Skate City, the review on Nintendo Switch

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Valery Aloyants
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Sports titles are destined either to never be released for years, or to be distributed all together within a few months. Here then is Skate City review on Nintendo Switch, at a time when all in all there is also the return of Tony Hawk's Pro Skater 1 + 2 to keep an eye on on consoles and PC. Speaking of platforms: you will certainly not have missed the review of Skate City for mobile devices and more recently also for PC, the first by Fabio Palmisano, the second by Luca Olivato. Since you often ask the editorial staff to analyze as many conversions as possible of the same title (and with good reason), why not settle for it when there is the possibility? Everyone who was waiting for Skate City on Nintendo Switch today will know more about this specific version.

Conversion on Nintendo Switch

Let's start with the most important aspect when analyzing a port: what is the conversion on Nintendo Switch by Skate City? Appreciable, while not representing anything exceptional. We mean that the HD Rumble, while present, has not been adapted in a brilliant way and certainly could have enhanced the tricks and grind on the surfaces a little more, as well as many other small aspects of the gameplay, which would have come out of it. embellished. This was not the case: and yet the tactile feedback is quite good, and allows you to identify with the performance (sometimes a bit reckless) of the skater protagonist.

The adaptation of the commands, in truth, some of it seems to make sense, and some of it doesn't. Let's explain it better: by holding down the button A, the skater moves on the screen; if you stop pressing it, it stops. And so far nothing abnormal; only, to perform the tricks, you have to tilt the individual analog sticks in various directions, both right and left. Now, as far as the left is concerned, no problem, but try to hold down the control A and at the same time use the right stick on that tiny Joy-Con. And even try to use all three input systems at the same time: this is inconvenient beyond a reasonable hypothesis, if not simply impossible.

Technically speaking, then, the conversion of Skate City to Nintendo Switch is not exciting. THE loading times they seemed to us to be on the verge of acceptability: a couple of seconds more for each, and we would have evaluated them negatively. It is not clear why a title that basically has very little to "load" takes so long; we assume the optimization wasn't all that great. Nothing to object instead on the graphic rendering and the frame rate, which remain at good levels, also considering the mobile nature of the title and its already existing conversion for PC.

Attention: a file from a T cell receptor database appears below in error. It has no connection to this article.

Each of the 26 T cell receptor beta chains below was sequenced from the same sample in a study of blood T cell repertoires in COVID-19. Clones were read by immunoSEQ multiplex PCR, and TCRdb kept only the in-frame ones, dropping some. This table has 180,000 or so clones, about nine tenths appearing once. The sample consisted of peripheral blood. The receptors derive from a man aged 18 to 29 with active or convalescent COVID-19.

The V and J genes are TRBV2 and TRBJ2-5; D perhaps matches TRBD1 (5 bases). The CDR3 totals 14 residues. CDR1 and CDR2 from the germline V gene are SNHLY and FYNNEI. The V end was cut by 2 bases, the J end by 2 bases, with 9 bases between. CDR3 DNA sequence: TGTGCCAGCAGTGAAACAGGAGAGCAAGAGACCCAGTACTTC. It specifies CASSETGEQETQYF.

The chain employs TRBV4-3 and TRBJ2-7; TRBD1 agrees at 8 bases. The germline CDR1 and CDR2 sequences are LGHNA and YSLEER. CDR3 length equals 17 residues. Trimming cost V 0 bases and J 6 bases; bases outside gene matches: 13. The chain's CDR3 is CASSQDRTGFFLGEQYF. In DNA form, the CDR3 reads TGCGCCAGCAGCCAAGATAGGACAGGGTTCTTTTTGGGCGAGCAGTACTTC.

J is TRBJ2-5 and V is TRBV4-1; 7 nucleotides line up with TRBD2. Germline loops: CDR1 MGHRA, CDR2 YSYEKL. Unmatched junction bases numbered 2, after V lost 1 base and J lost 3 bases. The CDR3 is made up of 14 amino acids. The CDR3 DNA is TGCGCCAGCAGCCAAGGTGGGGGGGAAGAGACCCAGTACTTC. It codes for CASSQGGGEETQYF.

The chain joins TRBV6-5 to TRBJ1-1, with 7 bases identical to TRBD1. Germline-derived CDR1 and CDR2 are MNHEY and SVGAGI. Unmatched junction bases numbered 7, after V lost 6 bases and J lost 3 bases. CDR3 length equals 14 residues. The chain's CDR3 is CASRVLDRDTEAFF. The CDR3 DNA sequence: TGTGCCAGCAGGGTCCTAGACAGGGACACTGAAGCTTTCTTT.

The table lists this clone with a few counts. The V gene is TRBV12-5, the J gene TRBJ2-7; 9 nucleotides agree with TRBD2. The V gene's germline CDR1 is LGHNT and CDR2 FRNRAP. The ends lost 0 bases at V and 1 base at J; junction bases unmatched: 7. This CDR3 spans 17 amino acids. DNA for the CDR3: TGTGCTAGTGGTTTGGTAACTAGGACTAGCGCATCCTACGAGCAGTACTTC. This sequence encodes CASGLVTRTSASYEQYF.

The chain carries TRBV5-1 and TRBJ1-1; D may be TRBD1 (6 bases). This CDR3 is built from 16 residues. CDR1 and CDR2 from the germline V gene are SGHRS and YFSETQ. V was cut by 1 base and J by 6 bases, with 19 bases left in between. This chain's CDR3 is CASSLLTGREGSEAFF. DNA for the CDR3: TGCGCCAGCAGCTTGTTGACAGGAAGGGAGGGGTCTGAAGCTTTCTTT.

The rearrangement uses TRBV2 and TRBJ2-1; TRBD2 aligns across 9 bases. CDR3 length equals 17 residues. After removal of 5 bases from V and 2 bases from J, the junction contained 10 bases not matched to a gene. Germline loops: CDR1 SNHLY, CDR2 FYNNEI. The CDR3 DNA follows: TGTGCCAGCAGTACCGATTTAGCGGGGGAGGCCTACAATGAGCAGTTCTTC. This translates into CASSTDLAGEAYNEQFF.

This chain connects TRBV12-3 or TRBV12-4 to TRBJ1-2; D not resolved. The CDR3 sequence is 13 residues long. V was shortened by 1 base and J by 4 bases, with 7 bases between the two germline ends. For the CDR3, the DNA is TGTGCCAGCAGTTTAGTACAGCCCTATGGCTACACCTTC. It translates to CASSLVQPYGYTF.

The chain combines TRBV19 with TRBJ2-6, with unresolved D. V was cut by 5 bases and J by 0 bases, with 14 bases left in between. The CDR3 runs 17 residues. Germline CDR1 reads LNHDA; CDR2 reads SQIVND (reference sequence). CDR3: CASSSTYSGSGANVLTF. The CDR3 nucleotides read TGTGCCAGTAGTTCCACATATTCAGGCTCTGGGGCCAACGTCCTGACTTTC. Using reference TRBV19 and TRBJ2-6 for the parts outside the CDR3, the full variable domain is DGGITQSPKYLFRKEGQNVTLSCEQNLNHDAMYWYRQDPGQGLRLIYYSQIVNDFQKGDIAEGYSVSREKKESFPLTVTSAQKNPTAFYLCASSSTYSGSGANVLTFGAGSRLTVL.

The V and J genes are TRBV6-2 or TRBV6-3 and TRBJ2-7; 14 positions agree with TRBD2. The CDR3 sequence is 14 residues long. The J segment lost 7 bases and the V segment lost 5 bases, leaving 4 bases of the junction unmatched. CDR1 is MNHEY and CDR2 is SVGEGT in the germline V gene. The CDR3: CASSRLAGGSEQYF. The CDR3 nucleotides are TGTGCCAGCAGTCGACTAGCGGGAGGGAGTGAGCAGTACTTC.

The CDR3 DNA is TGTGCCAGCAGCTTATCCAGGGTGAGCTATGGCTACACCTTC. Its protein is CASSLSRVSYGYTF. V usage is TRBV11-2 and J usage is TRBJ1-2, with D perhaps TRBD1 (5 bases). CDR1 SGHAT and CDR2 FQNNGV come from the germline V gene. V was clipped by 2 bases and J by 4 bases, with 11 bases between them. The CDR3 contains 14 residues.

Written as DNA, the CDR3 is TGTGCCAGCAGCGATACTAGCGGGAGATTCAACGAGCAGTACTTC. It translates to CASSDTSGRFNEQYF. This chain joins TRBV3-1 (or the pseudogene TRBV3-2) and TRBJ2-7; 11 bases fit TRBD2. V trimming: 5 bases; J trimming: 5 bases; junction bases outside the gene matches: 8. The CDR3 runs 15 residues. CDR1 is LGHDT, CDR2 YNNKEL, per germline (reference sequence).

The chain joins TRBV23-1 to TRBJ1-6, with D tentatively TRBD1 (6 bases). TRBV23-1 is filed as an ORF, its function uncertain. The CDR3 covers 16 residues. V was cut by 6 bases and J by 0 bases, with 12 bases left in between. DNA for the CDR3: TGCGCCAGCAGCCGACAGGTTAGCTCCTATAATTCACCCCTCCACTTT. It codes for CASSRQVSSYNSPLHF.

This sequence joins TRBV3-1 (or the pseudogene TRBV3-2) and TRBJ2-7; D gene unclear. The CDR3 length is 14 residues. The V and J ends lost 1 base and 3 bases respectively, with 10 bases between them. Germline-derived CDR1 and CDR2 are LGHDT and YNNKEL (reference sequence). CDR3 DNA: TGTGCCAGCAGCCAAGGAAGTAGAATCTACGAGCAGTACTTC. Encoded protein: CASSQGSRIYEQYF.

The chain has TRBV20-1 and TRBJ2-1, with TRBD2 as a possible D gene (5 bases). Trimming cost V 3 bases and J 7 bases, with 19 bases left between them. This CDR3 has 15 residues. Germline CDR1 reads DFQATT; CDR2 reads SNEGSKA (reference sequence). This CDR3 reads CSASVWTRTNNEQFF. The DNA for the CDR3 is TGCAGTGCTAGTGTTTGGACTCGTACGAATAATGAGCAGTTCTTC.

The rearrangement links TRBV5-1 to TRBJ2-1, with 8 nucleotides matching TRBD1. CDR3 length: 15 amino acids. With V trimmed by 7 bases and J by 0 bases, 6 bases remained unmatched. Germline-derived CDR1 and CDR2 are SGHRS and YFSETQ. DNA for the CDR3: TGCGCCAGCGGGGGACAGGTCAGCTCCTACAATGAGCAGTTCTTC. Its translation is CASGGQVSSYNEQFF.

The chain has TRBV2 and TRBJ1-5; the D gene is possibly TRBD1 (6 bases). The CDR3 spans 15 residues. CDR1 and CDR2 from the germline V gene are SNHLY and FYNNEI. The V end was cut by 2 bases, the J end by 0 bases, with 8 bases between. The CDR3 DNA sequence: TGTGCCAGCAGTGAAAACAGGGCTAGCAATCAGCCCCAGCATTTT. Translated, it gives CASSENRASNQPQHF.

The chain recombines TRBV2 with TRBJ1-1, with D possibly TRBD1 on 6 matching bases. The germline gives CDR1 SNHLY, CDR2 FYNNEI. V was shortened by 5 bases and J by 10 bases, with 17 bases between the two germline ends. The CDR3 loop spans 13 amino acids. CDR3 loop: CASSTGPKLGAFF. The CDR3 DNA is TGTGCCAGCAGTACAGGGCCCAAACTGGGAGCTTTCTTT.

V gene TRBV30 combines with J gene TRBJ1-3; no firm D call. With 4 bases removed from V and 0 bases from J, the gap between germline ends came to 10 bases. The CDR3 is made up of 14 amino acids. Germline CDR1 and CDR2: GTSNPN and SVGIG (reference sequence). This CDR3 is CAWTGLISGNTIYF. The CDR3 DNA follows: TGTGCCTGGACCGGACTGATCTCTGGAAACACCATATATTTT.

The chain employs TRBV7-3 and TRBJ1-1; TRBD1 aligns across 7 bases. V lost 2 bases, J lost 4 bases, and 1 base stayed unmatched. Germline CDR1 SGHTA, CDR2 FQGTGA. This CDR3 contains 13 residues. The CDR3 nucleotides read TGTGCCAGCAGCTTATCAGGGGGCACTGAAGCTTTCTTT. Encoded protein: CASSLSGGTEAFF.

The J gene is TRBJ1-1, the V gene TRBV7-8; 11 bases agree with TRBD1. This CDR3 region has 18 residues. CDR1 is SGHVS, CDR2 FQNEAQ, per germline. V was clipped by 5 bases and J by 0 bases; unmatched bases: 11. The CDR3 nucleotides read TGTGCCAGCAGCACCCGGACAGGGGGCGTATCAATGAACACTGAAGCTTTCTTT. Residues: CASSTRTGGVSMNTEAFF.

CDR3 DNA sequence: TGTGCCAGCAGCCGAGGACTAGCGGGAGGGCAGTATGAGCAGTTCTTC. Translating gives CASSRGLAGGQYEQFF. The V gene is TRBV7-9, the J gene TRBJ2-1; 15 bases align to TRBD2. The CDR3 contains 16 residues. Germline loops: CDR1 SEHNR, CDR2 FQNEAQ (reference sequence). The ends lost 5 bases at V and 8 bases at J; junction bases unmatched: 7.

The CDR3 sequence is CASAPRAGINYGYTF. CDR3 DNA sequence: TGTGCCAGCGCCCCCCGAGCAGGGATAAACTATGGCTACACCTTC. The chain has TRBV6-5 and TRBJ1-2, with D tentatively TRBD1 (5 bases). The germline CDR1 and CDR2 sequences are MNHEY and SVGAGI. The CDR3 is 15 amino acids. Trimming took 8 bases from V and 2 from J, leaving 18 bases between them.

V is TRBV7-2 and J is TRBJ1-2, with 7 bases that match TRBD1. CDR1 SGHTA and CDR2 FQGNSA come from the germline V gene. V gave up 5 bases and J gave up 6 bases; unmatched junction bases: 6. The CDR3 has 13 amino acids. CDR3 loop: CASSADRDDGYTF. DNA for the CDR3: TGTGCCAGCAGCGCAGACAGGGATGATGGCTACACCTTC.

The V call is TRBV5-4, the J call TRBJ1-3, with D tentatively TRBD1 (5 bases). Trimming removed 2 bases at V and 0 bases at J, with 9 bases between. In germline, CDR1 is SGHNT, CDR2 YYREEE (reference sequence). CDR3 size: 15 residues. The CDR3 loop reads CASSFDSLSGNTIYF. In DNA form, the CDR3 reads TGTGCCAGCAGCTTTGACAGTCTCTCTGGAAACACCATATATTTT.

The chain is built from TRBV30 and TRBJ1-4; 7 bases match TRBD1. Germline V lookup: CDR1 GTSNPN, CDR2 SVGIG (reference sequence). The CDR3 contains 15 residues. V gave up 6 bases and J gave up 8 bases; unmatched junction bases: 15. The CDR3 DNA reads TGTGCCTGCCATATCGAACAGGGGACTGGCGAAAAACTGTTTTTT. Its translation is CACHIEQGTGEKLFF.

Having said this, it is appropriate to recall, at least briefly, what the gameplay by Skate City. The player controls a skater and tries to perform as many tricks as possible, without necessarily enhancing the showmanship at the expense of technique. The goal is either to have fun freely on open maps (there are three of them, associated with three main cities around the world) or to try to complete the challenges proposed by the developers. The latter guarantee Skate Points, credits to be used in various ways: to unlock the other two maps present, initially not available; buy new styles for the protagonist and the skate; improve performance parameters.

Perhaps the real underlying problem of the production, which has led here and elsewhere also to appioppargli not exactly generous votes, consists in the lack of a progression well defined: of a plot, of a purpose, of any career modality. However, this is understandable if we consider the nature of the title itself, which in the end was born on mobile, suitable for very short game sessions between a break and another. Nintendo Switch partially recovers this philosophy, because it again allows you to take Skate City with you and select it "how, when and where we want". On the other hand, compared to the titles properly born on consoles, it lacks a depth that leads one to criticize the launch price on the Nintendo console, however fixed at 15 euros.

This does not mean that die-hard skate fans or simple casual players can't have a lot of fun with Skate City: on the contrary, they will have fun. Provided, however, to keep in mind the limits quantitative (it is not a particularly full-bodied nor long-lived game) and qualitative (it quickly becomes boring, and several recent productions can easily surpass it in every aspect).


Tested version Nintendo Switch Digital Delivery Nintendo eShop Price 12,99 €


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Skate City also lands on Nintendo Switch: this allows it to keep its identity intact, that of a mobile title that has then decided to move to console too; Nintendo's hybrid platform is perhaps the most suitable venue, compared to the next gen and fixed consoles in general, because it was designed for "hit and run" sessions, exactly like the title of Agens and Room8. The conversion itself is good, although not excellent: in particular, the adaptation of the controls has not convinced us completely, nor is it possible to change it from the settings. Instead, it is possible to change the game language, choosing the Italian one from among the many present. We recommend the production to skate lovers who already own the best counterparts available, such as the excellent Tony Hawk's Pro Skater 1 + 2.


  • Perfect for hit and run sessions
  • Lots of tricks ...
  • ... and many customization possibilities
  • There is no real progression
  • A bit tedious uploads
  • Sometimes awkward commands
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